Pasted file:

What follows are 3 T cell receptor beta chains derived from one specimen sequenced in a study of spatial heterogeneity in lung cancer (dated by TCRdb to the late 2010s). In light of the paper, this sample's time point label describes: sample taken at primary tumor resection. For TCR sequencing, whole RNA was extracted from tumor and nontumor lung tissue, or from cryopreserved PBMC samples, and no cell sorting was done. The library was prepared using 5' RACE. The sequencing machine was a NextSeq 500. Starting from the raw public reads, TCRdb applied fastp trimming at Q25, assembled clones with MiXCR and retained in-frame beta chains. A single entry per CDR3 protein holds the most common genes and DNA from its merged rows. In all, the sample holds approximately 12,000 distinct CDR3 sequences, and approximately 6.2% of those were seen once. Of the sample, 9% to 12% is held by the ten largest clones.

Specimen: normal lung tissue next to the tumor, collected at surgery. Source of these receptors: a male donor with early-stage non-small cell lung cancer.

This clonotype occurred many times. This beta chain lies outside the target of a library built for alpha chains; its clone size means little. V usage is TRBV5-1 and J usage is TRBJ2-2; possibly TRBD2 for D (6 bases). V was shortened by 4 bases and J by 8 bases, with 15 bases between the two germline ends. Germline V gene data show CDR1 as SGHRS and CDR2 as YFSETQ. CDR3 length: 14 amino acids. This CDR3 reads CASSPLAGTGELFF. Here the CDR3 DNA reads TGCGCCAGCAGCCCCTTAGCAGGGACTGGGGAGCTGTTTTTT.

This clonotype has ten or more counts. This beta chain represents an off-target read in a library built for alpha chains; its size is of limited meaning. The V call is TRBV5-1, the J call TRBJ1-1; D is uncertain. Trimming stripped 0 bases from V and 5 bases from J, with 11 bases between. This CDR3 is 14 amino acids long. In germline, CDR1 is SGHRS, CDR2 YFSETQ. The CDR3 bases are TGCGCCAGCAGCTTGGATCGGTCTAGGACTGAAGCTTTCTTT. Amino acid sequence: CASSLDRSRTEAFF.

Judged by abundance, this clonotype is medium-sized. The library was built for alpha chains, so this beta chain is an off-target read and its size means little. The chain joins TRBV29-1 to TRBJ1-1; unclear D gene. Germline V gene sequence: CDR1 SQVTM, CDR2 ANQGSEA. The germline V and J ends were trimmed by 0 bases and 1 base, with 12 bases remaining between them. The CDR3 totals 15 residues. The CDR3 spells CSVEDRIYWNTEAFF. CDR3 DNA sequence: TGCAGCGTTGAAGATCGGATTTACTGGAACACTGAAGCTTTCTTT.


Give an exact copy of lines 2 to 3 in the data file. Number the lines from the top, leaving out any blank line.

Specimen: normal lung tissue next to the tumor, collected at surgery. Source of these receptors: a male donor with early-stage non-small cell lung cancer.

This clonotype occurred many times. This beta chain lies outside the target of a library built for alpha chains; its clone size means little. V usage is TRBV5-1 and J usage is TRBJ2-2; possibly TRBD2 for D (6 bases). V was shortened by 4 bases and J by 8 bases, with 15 bases between the two germline ends. Germline V gene data show CDR1 as SGHRS and CDR2 as YFSETQ. CDR3 length: 14 amino acids. This CDR3 reads CASSPLAGTGELFF. Here the CDR3 DNA reads TGCGCCAGCAGCCCCTTAGCAGGGACTGGGGAGCTGTTTTTT.